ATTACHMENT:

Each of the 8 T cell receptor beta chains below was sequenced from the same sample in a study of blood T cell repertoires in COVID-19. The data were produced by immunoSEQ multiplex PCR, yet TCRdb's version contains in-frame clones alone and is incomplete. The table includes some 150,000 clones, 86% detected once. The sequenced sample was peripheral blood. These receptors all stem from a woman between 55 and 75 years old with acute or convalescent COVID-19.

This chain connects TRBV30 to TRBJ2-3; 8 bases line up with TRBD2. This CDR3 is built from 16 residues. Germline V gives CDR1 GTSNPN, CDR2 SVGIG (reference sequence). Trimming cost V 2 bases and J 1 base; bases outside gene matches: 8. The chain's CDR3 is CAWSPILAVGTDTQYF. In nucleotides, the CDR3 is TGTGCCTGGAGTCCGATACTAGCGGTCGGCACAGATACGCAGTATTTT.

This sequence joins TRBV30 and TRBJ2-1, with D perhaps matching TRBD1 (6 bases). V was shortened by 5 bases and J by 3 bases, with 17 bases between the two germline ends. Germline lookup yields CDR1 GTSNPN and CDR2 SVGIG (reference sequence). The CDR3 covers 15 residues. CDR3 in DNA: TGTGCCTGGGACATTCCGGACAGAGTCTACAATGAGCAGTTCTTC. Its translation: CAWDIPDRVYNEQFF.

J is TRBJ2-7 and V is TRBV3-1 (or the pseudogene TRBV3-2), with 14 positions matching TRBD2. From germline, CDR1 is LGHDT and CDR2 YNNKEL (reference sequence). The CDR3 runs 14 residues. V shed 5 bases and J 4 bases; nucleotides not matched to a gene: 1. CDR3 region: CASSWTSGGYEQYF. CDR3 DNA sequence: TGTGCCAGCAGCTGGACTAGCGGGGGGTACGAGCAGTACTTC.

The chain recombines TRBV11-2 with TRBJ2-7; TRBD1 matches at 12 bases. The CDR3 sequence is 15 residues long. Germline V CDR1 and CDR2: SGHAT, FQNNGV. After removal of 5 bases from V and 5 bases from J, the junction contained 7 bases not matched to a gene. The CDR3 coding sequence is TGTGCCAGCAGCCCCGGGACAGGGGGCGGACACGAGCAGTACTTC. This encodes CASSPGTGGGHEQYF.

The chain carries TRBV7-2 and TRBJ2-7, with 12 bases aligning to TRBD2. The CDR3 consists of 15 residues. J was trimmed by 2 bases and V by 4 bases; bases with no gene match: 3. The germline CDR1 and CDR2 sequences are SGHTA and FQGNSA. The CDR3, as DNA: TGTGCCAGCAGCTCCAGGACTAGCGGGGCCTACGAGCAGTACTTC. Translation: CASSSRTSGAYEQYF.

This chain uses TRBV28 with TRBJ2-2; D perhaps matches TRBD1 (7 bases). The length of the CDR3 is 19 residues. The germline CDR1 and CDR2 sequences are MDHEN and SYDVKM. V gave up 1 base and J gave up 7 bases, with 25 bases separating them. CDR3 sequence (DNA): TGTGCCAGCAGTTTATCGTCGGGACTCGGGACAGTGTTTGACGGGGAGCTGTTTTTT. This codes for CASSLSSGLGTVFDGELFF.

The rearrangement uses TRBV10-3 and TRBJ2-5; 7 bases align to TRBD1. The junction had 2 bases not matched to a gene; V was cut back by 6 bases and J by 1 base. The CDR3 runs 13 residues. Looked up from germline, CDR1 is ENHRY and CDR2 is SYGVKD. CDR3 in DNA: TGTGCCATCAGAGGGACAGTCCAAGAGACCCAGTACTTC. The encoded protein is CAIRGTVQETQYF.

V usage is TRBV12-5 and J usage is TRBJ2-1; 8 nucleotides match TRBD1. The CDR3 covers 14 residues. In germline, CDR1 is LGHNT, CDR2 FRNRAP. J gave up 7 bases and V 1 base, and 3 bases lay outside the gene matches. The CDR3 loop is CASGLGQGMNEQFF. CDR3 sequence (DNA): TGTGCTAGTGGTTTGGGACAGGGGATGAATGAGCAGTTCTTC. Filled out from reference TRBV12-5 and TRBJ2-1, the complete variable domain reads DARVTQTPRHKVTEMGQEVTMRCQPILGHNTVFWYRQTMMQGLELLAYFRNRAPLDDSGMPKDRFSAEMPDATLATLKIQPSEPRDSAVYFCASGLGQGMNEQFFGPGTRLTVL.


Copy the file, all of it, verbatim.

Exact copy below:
Each of the 8 T cell receptor beta chains below was sequenced from the same sample in a study of blood T cell repertoires in COVID-19. The data were produced by immunoSEQ multiplex PCR, yet TCRdb's version contains in-frame clones alone and is incomplete. The table includes some 150,000 clones, 86% detected once. The sequenced sample was peripheral blood. These receptors all stem from a woman between 55 and 75 years old with acute or convalescent COVID-19.

This chain connects TRBV30 to TRBJ2-3; 8 bases line up with TRBD2. This CDR3 is built from 16 residues. Germline V gives CDR1 GTSNPN, CDR2 SVGIG (reference sequence). Trimming cost V 2 bases and J 1 base; bases outside gene matches: 8. The chain's CDR3 is CAWSPILAVGTDTQYF. In nucleotides, the CDR3 is TGTGCCTGGAGTCCGATACTAGCGGTCGGCACAGATACGCAGTATTTT.

This sequence joins TRBV30 and TRBJ2-1, with D perhaps matching TRBD1 (6 bases). V was shortened by 5 bases and J by 3 bases, with 17 bases between the two germline ends. Germline lookup yields CDR1 GTSNPN and CDR2 SVGIG (reference sequence). The CDR3 covers 15 residues. CDR3 in DNA: TGTGCCTGGGACATTCCGGACAGAGTCTACAATGAGCAGTTCTTC. Its translation: CAWDIPDRVYNEQFF.

J is TRBJ2-7 and V is TRBV3-1 (or the pseudogene TRBV3-2), with 14 positions matching TRBD2. From germline, CDR1 is LGHDT and CDR2 YNNKEL (reference sequence). The CDR3 runs 14 residues. V shed 5 bases and J 4 bases; nucleotides not matched to a gene: 1. CDR3 region: CASSWTSGGYEQYF. CDR3 DNA sequence: TGTGCCAGCAGCTGGACTAGCGGGGGGTACGAGCAGTACTTC.

The chain recombines TRBV11-2 with TRBJ2-7; TRBD1 matches at 12 bases. The CDR3 sequence is 15 residues long. Germline V CDR1 and CDR2: SGHAT, FQNNGV. After removal of 5 bases from V and 5 bases from J, the junction contained 7 bases not matched to a gene. The CDR3 coding sequence is TGTGCCAGCAGCCCCGGGACAGGGGGCGGACACGAGCAGTACTTC. This encodes CASSPGTGGGHEQYF.

The chain carries TRBV7-2 and TRBJ2-7, with 12 bases aligning to TRBD2. The CDR3 consists of 15 residues. J was trimmed by 2 bases and V by 4 bases; bases with no gene match: 3. The germline CDR1 and CDR2 sequences are SGHTA and FQGNSA. The CDR3, as DNA: TGTGCCAGCAGCTCCAGGACTAGCGGGGCCTACGAGCAGTACTTC. Translation: CASSSRTSGAYEQYF.

This chain uses TRBV28 with TRBJ2-2; D perhaps matches TRBD1 (7 bases). The length of the CDR3 is 19 residues. The germline CDR1 and CDR2 sequences are MDHEN and SYDVKM. V gave up 1 base and J gave up 7 bases, with 25 bases separating them. CDR3 sequence (DNA): TGTGCCAGCAGTTTATCGTCGGGACTCGGGACAGTGTTTGACGGGGAGCTGTTTTTT. This codes for CASSLSSGLGTVFDGELFF.

The rearrangement uses TRBV10-3 and TRBJ2-5; 7 bases align to TRBD1. The junction had 2 bases not matched to a gene; V was cut back by 6 bases and J by 1 base. The CDR3 runs 13 residues. Looked up from germline, CDR1 is ENHRY and CDR2 is SYGVKD. CDR3 in DNA: TGTGCCATCAGAGGGACAGTCCAAGAGACCCAGTACTTC. The encoded protein is CAIRGTVQETQYF.

V usage is TRBV12-5 and J usage is TRBJ2-1; 8 nucleotides match TRBD1. The CDR3 covers 14 residues. In germline, CDR1 is LGHNT, CDR2 FRNRAP. J gave up 7 bases and V 1 base, and 3 bases lay outside the gene matches. The CDR3 loop is CASGLGQGMNEQFF. CDR3 sequence (DNA): TGTGCTAGTGGTTTGGGACAGGGGATGAATGAGCAGTTCTTC. Filled out from reference TRBV12-5 and TRBJ2-1, the complete variable domain reads DARVTQTPRHKVTEMGQEVTMRCQPILGHNTVFWYRQTMMQGLELLAYFRNRAPLDDSGMPKDRFSAEMPDATLATLKIQPSEPRDSAVYFCASGLGQGMNEQFFGPGTRLTVL.